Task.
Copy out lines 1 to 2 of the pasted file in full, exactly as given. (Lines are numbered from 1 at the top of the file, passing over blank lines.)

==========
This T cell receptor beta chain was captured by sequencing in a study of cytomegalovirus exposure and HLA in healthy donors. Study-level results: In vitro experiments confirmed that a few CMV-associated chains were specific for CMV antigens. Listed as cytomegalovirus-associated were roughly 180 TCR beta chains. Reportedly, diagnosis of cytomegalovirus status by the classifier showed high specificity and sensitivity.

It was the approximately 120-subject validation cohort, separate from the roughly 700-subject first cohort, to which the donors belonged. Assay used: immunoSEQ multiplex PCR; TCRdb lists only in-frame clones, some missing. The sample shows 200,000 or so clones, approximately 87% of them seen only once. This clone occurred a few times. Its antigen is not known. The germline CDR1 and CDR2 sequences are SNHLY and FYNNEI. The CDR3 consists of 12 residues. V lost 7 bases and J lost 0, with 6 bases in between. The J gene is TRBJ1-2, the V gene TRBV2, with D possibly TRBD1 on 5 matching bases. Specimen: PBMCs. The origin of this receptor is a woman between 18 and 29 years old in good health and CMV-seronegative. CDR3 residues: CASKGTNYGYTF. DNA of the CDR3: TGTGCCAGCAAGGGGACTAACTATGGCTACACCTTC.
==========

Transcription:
This T cell receptor beta chain was captured by sequencing in a study of cytomegalovirus exposure and HLA in healthy donors. Study-level results: In vitro experiments confirmed that a few CMV-associated chains were specific for CMV antigens. Listed as cytomegalovirus-associated were roughly 180 TCR beta chains. Reportedly, diagnosis of cytomegalovirus status by the classifier showed high specificity and sensitivity.

It was the approximately 120-subject validation cohort, separate from the roughly 700-subject first cohort, to which the donors belonged. Assay used: immunoSEQ multiplex PCR; TCRdb lists only in-frame clones, some missing. The sample shows 200,000 or so clones, approximately 87% of them seen only once. This clone occurred a few times. Its antigen is not known. The germline CDR1 and CDR2 sequences are SNHLY and FYNNEI. The CDR3 consists of 12 residues. V lost 7 bases and J lost 0, with 6 bases in between. The J gene is TRBJ1-2, the V gene TRBV2, with D possibly TRBD1 on 5 matching bases. Specimen: PBMCs. The origin of this receptor is a woman between 18 and 29 years old in good health and CMV-seronegative. CDR3 residues: CASKGTNYGYTF. DNA of the CDR3: TGTGCCAGCAAGGGGACTAACTATGGCTACACCTTC.